People in Swaziland have been prevented from freely discussing issues in the run up to the election held on Friday (20 September 2013), a report from polling observers said.
‘Civil society meetings were crushed, including prayer meetings,’ according to the NGOs Election Network which operates under the Swazi-based Coordinating Assembly of Non-governmental Organisations (CANGO).
‘With no enjoyment of the rights to access information and also exchange information, freedom to associate, freedom of movement and freedom of speech it has become difficult for citizens to canvass issues,’ CANGO said in its Primary Elections Monitoring Report.
The CANGO election observers reported a number of problems with the primary elections held on 24 August.
‘Some polling stations opened late. Some ballot papers got finished and had to be fetched at Nkhanani and by the time ballot papers were made available some voters had already left.’
It added, ‘The voters’ roll was not user-friendly, some pictures were not easy to identify. The polling stations were not adequately announced for easy access. Transport was also a challenge. The lines were long and the elderly and disabled were poorly served even though attempts were made to meet their needs.’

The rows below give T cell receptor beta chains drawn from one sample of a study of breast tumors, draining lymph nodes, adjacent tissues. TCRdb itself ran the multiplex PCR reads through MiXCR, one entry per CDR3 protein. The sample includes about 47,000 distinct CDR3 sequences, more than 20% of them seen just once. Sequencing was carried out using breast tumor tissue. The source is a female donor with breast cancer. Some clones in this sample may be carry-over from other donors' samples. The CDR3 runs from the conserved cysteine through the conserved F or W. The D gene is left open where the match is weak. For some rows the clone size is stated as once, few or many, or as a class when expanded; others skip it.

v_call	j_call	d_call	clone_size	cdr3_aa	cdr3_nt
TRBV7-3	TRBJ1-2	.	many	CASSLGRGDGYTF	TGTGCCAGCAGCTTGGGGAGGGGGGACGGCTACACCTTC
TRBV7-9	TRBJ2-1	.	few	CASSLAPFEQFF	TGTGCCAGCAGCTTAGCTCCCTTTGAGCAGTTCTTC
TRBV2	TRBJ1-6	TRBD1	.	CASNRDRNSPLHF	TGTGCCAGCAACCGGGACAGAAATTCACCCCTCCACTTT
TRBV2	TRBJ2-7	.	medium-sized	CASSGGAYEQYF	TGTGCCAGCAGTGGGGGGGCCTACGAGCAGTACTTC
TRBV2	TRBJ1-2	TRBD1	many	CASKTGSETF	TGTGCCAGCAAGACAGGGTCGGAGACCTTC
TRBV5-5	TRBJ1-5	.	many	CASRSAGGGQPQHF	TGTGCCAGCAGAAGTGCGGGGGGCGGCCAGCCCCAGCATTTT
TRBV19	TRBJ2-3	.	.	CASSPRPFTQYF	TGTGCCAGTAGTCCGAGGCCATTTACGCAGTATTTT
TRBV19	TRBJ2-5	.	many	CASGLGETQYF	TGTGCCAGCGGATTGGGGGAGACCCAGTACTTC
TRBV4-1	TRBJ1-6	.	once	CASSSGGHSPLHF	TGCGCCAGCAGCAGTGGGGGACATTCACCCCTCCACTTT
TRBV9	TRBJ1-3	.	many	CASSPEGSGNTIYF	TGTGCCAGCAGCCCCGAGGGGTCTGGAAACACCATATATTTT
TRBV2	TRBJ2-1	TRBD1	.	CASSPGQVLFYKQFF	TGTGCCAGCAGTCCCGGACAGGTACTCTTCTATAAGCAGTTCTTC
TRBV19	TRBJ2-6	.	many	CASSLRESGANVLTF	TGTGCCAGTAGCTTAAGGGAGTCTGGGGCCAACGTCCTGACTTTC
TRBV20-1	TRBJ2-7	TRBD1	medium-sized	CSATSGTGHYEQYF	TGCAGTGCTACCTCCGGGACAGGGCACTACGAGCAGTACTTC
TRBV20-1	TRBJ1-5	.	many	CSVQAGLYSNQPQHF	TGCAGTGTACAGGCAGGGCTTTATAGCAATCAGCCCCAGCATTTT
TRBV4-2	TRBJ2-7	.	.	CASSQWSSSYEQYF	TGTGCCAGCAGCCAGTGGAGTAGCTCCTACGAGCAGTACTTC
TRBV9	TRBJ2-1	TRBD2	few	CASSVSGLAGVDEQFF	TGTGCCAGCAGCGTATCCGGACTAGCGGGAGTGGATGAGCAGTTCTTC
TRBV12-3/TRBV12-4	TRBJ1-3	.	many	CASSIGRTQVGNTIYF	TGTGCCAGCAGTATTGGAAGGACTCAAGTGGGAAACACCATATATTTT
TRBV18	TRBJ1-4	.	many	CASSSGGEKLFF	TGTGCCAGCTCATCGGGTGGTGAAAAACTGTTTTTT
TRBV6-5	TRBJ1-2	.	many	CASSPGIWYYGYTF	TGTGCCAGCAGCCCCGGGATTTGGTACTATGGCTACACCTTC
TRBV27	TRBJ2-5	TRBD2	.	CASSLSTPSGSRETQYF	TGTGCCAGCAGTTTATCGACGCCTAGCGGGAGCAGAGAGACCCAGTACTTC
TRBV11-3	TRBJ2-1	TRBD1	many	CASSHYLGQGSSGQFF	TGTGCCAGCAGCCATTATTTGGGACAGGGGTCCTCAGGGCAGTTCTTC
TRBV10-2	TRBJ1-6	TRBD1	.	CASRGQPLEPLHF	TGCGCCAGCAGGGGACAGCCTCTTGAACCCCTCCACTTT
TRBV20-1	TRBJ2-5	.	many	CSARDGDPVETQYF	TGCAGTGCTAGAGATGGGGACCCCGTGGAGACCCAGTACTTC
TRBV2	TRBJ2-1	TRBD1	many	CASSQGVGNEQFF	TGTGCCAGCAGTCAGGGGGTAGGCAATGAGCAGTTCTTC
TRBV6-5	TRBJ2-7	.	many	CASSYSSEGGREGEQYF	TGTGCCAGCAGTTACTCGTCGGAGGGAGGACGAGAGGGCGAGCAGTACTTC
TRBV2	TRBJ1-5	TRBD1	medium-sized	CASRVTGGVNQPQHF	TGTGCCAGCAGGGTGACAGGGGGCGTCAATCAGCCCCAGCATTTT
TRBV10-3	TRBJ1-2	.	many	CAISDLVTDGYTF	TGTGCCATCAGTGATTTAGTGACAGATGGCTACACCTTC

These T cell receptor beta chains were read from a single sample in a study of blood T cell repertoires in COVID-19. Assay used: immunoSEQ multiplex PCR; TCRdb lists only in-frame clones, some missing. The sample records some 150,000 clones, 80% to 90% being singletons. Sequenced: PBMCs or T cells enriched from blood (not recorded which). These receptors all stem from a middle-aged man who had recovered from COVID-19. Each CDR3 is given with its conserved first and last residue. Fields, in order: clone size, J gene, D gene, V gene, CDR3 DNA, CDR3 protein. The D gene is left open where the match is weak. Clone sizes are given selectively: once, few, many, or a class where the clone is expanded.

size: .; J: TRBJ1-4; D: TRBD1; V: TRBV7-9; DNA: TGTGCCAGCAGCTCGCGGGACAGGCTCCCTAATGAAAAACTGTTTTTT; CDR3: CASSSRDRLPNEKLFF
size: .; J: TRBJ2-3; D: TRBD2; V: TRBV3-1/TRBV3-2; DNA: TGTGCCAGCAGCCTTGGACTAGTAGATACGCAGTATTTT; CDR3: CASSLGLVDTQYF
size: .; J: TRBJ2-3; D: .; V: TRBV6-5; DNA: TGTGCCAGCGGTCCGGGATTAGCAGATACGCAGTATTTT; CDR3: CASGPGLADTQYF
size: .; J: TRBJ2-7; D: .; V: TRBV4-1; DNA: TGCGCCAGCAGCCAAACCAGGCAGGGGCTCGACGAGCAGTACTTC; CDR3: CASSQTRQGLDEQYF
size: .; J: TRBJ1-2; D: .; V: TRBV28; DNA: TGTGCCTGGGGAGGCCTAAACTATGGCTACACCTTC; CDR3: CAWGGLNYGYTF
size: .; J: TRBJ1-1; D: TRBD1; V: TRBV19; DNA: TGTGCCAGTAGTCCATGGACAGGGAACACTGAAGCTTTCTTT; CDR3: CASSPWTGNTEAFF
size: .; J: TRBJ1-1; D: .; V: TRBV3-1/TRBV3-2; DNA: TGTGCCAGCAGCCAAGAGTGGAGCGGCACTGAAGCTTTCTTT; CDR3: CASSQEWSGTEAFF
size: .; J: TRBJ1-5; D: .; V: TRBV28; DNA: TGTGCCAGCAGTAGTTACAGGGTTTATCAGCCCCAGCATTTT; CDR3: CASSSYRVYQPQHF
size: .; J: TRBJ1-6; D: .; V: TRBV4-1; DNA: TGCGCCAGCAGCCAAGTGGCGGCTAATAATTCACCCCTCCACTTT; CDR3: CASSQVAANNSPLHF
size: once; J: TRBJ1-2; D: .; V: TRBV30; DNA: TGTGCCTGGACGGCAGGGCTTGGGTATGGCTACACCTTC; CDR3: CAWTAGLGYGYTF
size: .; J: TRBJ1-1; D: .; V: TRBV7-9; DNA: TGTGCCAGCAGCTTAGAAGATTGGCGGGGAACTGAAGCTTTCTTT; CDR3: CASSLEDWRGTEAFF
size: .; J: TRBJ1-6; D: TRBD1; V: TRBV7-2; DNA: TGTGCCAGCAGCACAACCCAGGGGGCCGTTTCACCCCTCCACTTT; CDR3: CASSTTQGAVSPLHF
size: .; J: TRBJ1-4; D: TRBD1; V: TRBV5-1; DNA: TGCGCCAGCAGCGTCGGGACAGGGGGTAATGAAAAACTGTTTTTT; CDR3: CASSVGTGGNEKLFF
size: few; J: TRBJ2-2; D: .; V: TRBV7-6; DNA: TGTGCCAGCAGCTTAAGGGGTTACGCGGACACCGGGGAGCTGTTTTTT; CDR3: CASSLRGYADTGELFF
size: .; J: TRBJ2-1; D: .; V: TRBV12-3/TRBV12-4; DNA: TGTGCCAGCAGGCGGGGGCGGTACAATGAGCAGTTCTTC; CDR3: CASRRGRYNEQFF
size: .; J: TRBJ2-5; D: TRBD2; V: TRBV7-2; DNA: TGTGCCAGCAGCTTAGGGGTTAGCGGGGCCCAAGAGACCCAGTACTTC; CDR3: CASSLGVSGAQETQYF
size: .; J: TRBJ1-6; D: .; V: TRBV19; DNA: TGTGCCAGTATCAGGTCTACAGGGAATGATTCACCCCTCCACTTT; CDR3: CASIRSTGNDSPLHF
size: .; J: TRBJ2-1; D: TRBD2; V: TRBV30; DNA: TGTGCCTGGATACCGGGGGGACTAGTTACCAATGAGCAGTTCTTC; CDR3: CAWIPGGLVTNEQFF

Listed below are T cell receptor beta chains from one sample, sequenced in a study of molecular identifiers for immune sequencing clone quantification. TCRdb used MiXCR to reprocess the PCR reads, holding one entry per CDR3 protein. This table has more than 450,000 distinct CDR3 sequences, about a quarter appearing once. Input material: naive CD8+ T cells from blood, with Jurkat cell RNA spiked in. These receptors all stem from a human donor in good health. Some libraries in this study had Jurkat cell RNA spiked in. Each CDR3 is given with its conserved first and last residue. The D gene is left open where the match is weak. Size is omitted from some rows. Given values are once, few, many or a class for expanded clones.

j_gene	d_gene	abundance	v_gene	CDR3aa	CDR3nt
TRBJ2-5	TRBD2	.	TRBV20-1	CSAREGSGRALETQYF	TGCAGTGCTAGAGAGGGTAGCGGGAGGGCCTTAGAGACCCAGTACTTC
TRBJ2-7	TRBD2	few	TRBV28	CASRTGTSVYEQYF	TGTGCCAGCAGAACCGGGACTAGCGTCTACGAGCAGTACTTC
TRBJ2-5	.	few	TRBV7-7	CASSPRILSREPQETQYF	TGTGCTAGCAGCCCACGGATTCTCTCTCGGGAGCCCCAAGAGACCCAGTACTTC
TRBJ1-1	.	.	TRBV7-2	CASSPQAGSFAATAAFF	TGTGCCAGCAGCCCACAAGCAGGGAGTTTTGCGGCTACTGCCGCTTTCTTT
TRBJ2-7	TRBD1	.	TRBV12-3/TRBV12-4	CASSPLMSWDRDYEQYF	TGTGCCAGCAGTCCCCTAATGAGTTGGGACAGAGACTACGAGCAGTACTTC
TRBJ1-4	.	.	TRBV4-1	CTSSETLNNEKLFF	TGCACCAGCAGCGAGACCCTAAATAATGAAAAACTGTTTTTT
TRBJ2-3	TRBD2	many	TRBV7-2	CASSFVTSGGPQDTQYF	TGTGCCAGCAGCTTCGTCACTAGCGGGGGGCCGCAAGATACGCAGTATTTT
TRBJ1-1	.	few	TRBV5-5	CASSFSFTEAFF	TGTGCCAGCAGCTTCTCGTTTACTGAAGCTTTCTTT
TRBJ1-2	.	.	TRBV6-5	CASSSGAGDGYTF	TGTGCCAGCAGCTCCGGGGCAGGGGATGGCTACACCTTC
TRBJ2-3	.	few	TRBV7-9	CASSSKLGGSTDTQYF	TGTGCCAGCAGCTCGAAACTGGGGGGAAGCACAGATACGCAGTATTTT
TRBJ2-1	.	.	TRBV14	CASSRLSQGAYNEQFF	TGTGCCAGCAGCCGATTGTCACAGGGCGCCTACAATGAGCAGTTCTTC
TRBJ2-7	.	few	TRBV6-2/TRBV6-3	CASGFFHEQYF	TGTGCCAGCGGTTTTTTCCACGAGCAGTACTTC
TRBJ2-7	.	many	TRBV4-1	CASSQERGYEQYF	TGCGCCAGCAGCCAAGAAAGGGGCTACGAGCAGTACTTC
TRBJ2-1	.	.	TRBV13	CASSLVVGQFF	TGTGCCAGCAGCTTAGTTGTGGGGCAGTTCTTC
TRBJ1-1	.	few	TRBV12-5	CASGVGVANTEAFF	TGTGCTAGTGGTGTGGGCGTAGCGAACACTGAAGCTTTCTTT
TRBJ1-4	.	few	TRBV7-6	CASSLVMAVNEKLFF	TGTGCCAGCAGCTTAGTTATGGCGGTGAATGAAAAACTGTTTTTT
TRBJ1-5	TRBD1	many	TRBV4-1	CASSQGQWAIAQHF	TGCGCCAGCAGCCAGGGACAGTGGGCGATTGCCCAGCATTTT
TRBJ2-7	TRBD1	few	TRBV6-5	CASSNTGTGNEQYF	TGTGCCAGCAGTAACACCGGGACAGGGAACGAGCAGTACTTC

CANGO noted allegations that some voters were bribed and bussed from towns to rural constituencies.
The secondary election which is for only 55 of the 65-member House of Assembly takes place on Friday (20 September 2013). Political parties are banned from taking part in the election. King Mswati III, who rules Swaziland as sub-Saharan Africa’s last absolute monarch, selects the remaining 10 members. No members of the 30-strong Swazi Senate are elected by the people, twenty are appointed by the king and the other 10 are selected by the House of Assembly.
WHY ELECTION IS NOT CREDIBLE